Published on New York Spirit
An equinox is the day when day and night are of the same duration. There are two equinoxes in a year–spring and autumn. After spring equinox, the sun starts spreading its reign and days are longer. Inversely, after the fall equinox, nights are longer as we proceed to winter. September 23rd is the day of fall equinox this year in the Northern Hemisphere. The sun enters the astrological sign of balance–Libra. Equinoxes hold an exceptional divine significance for all the celestial bodies including us.
Fall equinox is considered to be a mythical event in many cultures across the world. Wiccans celebrate ‘Mabon’ thanking God for the harvest in their lives. They consider it to be a time of inner searching. It is the time to respect darkness and prepare for the upcoming season of light by hibernating. Witches go into long meditations.
Greek mythology tells us that it is the time when the goddess Persephone bids adieu to her mother and return to her husband Hades in the underworld for six months–a symbol to remind us that it is the time to travel from the external to the inner realms.
Buddhists in Japan observe Ohigan, a week-long celebration during equinox. Ohigan means “other shore” referring to the souls reaching Nirvana. It is considered a celebration for such souls are departing from this world of suffering and ignorance to a world of enlightenment and peace. They visit their ancestor’s graves, clean them, decorate them, and recite prayers.
Studies and investigations have revealed that many ancient monuments are interconnected with the equinoxes. For example, two of the faces of The Great Pyramid are oriented at such directions which are the exact points of rising and setting sun on the equinoxes. Its eight sides are visible only on the equinoxes and through wind due to the structure’s concavity. The Maoi of Easter Island also faces the sunset of equinoxes. The Mayans built Chichen Itza in such a way that on the days of equinoxes, the sun rays form a pattern of ascending and descending on the nine steps of one of its pyramid. During the fall equinox, the setting sun’s moving pattern gives the impression of a snake descending down the steps. There are many more such sanctuaries that are built in alignment with these days. The ancient civilizations were indeed trying to tell the significance of the day.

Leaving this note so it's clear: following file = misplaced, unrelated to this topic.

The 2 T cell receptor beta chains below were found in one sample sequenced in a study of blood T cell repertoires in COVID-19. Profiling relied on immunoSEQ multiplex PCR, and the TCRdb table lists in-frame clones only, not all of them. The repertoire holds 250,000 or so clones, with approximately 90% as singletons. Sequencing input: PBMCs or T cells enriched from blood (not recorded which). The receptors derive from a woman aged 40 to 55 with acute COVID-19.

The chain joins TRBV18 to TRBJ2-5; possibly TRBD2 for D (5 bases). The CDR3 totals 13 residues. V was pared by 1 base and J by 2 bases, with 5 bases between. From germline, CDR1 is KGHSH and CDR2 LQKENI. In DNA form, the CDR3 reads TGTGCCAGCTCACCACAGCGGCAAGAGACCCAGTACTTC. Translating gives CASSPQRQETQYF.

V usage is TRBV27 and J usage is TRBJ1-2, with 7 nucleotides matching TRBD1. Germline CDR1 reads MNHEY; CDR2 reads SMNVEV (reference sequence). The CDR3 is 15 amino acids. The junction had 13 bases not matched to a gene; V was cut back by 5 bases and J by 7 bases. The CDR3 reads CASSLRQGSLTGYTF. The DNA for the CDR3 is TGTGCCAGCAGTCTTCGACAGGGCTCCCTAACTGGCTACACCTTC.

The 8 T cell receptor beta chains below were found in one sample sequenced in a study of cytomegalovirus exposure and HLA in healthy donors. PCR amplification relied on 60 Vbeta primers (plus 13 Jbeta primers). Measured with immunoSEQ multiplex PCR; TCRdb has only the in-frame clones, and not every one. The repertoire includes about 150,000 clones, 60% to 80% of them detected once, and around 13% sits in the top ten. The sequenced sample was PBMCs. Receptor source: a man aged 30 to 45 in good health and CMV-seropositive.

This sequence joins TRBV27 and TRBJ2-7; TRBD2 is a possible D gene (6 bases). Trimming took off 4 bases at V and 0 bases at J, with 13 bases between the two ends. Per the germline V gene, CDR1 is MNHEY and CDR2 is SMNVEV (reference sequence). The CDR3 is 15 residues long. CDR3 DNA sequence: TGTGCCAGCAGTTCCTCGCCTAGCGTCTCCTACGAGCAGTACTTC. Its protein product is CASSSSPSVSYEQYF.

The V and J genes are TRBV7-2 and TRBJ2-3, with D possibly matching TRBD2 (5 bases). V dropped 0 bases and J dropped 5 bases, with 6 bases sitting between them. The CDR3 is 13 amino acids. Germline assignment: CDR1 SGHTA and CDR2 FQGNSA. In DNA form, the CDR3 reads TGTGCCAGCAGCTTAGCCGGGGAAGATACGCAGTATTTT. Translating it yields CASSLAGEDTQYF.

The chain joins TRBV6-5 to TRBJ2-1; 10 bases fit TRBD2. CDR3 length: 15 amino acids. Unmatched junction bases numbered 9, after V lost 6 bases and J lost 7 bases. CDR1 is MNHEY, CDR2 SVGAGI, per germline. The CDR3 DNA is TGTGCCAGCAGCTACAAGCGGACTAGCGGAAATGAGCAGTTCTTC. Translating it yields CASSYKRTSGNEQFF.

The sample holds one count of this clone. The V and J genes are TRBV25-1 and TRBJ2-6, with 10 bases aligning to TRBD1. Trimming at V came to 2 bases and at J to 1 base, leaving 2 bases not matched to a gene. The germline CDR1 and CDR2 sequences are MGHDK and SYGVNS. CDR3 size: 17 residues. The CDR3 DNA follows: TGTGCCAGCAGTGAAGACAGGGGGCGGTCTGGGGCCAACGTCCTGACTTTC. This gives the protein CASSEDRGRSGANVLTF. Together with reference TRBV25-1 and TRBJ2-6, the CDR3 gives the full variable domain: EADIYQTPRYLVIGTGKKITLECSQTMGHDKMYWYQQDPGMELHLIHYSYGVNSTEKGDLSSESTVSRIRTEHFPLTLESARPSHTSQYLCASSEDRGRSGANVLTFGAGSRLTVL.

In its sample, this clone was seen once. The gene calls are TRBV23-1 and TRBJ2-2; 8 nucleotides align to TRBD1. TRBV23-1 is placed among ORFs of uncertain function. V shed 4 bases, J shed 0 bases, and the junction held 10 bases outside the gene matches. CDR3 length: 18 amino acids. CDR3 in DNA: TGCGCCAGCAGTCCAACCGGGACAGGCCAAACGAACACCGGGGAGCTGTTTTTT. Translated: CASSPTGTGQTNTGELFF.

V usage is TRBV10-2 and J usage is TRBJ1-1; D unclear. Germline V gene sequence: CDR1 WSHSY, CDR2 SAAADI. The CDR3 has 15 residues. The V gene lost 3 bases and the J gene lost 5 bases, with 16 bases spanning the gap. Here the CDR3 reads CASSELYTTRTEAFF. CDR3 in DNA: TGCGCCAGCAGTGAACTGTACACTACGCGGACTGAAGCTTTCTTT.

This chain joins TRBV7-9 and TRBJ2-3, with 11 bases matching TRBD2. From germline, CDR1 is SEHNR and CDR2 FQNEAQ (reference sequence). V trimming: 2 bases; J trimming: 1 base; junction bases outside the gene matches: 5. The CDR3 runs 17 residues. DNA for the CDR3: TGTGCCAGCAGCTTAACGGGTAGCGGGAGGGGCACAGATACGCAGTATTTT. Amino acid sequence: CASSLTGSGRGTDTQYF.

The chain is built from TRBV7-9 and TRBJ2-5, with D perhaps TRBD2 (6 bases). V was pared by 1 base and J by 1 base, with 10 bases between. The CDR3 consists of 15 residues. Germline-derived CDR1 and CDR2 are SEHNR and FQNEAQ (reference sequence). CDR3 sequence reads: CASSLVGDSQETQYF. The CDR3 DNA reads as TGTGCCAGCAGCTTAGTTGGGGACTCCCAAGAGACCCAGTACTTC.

What does the day of fall equinox tell you?
Balance between duality– The equal day and night time represents that the world is in a state of balance. The equator is in alignment with the sun; hence all the influences on the planet are in equilibrium. The day tells you to balance your inner world, too. Sadhguru tells us that the equinox is a day when one has the best possibility of outshining the limitations and compulsions of one’s physical longings. Lord Shiva is said to be in the form of ‘Ardha-nari’–half woman and half man–because masculine and feminine are on an even keel on this day.
Understand and honor the darkness– Darkness is a vital part of any transformation, be it nature or man. Unless we feel the pain, joy cannot be recognized. Unless we know the descent, how can we ascend in our levels of consciousness? Darkness has to be understood first. Introspect the inner darkness and then rise out from the sea to reach the light.